Problems with retention block STEM workforce from being more diverse

Posted 7.8.2015

From U.S. News, June 30, 2015. Article by Delece Smith-Barrow:

For women in engineering, a long career is not guaranteed.

Diana Bilimoria, KeyBank Professor, Department Chair of Organizational Behavior and Professor of Organizational Behavior"Women engineers are twice as likely to leave a company," says Diana Bilimoria, PhD, KeyBank Professor and chairwoman of organizational behavior at the Weatherhead School of Management at Case Western Reserve University.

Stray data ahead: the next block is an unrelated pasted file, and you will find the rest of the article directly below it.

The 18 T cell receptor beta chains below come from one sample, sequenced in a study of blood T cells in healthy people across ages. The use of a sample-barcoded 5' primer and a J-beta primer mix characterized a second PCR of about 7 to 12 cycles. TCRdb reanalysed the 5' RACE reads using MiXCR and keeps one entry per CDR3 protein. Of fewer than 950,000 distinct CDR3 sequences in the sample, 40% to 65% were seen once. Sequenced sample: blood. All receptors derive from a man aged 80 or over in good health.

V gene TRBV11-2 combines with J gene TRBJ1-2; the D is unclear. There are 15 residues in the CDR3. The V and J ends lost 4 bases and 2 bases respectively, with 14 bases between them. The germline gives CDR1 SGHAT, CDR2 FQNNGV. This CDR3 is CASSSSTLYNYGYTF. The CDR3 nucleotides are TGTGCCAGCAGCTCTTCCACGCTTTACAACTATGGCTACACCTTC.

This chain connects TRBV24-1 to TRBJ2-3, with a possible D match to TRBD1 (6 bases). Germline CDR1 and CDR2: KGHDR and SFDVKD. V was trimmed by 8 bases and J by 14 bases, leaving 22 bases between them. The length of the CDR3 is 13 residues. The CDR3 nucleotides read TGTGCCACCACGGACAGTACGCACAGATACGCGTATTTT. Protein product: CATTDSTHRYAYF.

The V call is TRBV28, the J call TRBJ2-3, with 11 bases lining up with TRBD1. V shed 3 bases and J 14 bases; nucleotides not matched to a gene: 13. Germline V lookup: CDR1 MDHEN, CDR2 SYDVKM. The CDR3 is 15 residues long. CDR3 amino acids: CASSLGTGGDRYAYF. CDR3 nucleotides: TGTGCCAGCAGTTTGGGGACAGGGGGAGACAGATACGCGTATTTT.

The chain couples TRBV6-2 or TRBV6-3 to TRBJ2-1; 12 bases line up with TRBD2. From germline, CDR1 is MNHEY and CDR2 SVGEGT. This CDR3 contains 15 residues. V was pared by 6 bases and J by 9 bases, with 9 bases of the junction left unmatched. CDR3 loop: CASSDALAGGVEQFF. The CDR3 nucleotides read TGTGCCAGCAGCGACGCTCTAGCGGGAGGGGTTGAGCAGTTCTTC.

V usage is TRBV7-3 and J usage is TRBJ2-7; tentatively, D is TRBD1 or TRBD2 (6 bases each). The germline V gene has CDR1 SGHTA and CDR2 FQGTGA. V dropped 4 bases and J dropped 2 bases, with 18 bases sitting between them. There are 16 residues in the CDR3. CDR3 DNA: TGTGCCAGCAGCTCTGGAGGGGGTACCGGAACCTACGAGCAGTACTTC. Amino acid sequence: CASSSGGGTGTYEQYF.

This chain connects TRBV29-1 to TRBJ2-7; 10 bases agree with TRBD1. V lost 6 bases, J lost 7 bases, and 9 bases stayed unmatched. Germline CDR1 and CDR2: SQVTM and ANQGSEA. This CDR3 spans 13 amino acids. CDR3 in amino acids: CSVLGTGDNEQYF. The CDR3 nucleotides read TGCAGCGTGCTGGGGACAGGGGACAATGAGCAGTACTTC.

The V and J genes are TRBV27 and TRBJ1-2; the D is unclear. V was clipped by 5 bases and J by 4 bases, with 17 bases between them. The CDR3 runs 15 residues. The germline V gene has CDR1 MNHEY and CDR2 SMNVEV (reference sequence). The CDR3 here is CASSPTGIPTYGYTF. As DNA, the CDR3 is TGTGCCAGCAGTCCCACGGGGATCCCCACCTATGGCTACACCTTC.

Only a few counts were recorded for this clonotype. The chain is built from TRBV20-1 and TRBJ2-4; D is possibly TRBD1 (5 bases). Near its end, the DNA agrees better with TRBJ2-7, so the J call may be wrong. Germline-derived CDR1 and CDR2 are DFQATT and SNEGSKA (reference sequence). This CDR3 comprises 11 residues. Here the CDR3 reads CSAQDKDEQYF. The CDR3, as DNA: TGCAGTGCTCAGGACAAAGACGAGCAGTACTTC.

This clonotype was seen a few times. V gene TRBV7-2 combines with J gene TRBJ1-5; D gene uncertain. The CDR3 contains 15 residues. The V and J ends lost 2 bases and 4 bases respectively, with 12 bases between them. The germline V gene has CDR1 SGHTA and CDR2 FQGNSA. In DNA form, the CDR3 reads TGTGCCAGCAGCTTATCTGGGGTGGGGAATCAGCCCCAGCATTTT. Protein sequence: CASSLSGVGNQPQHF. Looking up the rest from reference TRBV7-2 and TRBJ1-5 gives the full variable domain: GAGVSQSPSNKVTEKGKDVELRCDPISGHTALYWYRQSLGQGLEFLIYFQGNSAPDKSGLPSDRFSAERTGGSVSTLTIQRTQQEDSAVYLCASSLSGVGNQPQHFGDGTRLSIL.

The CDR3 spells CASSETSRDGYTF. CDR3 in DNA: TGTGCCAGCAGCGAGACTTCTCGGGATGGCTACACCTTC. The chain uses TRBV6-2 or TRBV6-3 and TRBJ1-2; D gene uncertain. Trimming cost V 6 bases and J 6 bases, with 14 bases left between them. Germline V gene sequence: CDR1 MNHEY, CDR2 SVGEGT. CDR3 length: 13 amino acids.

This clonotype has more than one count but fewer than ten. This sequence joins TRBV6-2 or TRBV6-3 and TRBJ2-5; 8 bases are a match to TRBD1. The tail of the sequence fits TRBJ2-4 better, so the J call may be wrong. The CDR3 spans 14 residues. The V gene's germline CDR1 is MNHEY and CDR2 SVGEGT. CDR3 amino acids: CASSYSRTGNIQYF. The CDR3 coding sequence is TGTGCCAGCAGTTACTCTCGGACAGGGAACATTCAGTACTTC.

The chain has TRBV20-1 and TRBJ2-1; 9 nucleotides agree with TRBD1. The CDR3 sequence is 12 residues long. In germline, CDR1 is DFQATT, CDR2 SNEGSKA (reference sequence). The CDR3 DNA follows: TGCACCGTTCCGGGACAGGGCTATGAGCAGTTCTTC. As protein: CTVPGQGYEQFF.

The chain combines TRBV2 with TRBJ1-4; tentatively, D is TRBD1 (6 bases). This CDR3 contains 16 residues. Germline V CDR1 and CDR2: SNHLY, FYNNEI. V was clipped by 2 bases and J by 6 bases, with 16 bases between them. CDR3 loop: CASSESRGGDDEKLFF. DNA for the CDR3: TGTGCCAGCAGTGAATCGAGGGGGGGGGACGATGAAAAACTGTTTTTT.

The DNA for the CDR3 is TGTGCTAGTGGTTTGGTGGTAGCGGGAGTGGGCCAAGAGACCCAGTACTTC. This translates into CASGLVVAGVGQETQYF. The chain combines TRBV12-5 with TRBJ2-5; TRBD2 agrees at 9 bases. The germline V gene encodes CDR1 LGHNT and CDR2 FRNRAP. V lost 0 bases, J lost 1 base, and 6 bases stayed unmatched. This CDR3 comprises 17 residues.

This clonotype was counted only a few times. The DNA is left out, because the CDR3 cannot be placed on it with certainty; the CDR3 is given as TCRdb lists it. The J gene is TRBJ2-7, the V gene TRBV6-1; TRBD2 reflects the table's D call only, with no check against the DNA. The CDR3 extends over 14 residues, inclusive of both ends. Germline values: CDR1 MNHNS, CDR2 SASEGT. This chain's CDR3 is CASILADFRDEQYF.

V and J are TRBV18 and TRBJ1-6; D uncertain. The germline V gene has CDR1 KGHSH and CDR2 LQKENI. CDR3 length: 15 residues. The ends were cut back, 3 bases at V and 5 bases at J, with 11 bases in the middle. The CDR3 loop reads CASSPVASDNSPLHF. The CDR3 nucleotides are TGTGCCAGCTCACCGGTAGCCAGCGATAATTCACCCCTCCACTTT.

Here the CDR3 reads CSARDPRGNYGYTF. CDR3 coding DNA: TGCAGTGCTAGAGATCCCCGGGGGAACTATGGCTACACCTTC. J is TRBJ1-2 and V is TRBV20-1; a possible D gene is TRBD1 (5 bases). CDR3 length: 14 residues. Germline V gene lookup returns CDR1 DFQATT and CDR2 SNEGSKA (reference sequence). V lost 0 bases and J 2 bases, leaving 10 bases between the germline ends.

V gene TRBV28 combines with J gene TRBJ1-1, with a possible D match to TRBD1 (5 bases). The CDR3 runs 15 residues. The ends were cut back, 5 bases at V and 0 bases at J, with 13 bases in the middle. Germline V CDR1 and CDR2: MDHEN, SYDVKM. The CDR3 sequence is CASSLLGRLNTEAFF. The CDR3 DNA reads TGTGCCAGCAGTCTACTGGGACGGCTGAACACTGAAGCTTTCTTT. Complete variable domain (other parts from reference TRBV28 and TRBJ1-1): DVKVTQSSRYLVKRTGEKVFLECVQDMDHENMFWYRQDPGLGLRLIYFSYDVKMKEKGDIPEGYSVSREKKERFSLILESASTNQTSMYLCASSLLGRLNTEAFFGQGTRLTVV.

Those who leave often exit in their 30s, feeling as though they're in an environment where they can't succeed, she says. Bilimoria discussed the importance of having a diverse workforce for science, technology, engineering and math industries during a panel discussion on June 30 at the 2015 U.S. News STEM Solutions Conference in San Diego. She was joined by Elizabeth Clark, vice president and chief information officer of the Lockheed Martin Space Systems Company business area in Sunnyvale, California; Daniel Sullivan, executive vice president and senior adviser of human resources at Qualcomm Incorporated; and Telle Whitney, president and CEO of the Anita Borg Institute, which supports women in technology.

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